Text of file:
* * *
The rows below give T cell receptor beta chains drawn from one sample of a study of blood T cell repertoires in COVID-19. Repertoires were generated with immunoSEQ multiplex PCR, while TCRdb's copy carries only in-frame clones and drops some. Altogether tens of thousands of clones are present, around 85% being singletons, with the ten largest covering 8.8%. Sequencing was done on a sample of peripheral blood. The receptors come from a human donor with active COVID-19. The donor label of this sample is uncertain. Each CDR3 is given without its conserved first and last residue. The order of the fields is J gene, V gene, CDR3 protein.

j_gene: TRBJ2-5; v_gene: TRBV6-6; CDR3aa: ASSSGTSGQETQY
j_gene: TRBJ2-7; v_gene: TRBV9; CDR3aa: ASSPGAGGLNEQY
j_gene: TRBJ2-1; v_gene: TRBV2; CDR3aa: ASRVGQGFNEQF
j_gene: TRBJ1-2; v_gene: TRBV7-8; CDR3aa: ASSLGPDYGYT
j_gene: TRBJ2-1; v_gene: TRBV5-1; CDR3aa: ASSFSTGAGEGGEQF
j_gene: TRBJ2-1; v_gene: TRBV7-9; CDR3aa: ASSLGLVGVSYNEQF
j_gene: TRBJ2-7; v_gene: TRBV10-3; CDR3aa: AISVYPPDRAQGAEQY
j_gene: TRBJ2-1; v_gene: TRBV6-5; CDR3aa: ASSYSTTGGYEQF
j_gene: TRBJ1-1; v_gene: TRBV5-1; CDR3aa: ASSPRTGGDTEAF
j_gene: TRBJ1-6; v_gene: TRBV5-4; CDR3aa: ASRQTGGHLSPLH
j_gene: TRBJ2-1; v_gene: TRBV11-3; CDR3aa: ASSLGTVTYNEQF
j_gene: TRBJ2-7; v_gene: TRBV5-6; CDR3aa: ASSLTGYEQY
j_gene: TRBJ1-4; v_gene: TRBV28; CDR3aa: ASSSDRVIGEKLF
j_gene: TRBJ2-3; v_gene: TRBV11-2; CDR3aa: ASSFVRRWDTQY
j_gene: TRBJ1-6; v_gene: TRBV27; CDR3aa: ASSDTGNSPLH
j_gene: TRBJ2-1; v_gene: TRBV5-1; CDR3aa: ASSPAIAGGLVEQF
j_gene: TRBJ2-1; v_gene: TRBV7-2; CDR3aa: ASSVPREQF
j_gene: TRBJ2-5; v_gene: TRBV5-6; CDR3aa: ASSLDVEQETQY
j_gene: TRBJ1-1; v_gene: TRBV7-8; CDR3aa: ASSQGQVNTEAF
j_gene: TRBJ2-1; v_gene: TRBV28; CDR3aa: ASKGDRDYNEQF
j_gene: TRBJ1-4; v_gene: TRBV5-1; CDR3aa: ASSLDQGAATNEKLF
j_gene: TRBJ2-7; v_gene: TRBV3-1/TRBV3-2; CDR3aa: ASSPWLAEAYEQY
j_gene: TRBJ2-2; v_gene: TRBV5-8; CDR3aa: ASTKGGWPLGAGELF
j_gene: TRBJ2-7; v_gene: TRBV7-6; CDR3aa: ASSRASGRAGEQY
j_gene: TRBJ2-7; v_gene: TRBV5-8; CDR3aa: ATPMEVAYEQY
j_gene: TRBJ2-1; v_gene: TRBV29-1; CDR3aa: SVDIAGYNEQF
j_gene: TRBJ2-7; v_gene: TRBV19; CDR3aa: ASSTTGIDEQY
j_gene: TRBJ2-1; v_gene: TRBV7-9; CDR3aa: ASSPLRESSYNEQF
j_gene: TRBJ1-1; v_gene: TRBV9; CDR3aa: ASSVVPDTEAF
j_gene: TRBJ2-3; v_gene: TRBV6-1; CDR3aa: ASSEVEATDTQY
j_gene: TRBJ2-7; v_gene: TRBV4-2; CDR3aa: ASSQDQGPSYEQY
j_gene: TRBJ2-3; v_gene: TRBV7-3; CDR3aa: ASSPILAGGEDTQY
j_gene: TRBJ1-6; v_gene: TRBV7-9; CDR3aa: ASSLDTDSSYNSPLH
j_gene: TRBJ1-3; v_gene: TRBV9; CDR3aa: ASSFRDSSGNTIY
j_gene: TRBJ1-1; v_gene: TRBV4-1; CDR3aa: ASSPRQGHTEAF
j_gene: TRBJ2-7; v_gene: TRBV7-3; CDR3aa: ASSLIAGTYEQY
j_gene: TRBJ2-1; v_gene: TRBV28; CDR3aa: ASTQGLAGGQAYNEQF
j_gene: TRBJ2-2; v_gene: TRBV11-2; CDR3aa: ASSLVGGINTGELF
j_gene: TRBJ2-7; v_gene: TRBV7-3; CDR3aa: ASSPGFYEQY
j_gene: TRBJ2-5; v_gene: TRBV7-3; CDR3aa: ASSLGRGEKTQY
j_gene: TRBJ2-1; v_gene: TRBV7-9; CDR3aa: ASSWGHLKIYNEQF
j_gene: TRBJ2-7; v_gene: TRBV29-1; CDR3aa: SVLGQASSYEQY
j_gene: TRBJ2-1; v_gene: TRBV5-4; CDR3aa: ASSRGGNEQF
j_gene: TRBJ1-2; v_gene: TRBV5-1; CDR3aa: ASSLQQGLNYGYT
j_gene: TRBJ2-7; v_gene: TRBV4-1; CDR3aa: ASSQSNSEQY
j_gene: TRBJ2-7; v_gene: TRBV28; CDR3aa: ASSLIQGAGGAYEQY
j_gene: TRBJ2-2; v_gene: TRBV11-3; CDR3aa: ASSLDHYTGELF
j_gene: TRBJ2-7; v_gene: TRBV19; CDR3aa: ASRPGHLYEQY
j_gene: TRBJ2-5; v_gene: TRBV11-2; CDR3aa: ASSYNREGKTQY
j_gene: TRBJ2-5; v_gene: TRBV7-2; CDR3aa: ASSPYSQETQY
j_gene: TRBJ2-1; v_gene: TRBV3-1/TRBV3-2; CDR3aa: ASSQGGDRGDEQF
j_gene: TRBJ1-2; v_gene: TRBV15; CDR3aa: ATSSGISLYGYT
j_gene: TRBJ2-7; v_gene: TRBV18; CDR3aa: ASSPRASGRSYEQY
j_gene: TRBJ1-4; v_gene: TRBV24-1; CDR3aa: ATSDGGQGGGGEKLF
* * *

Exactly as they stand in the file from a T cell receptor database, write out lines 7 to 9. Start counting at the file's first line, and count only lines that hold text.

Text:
j_gene: TRBJ2-1; v_gene: TRBV7-9; CDR3aa: ASSLGLVGVSYNEQF
j_gene: TRBJ2-7; v_gene: TRBV10-3; CDR3aa: AISVYPPDRAQGAEQY
j_gene: TRBJ2-1; v_gene: TRBV6-5; CDR3aa: ASSYSTTGGYEQF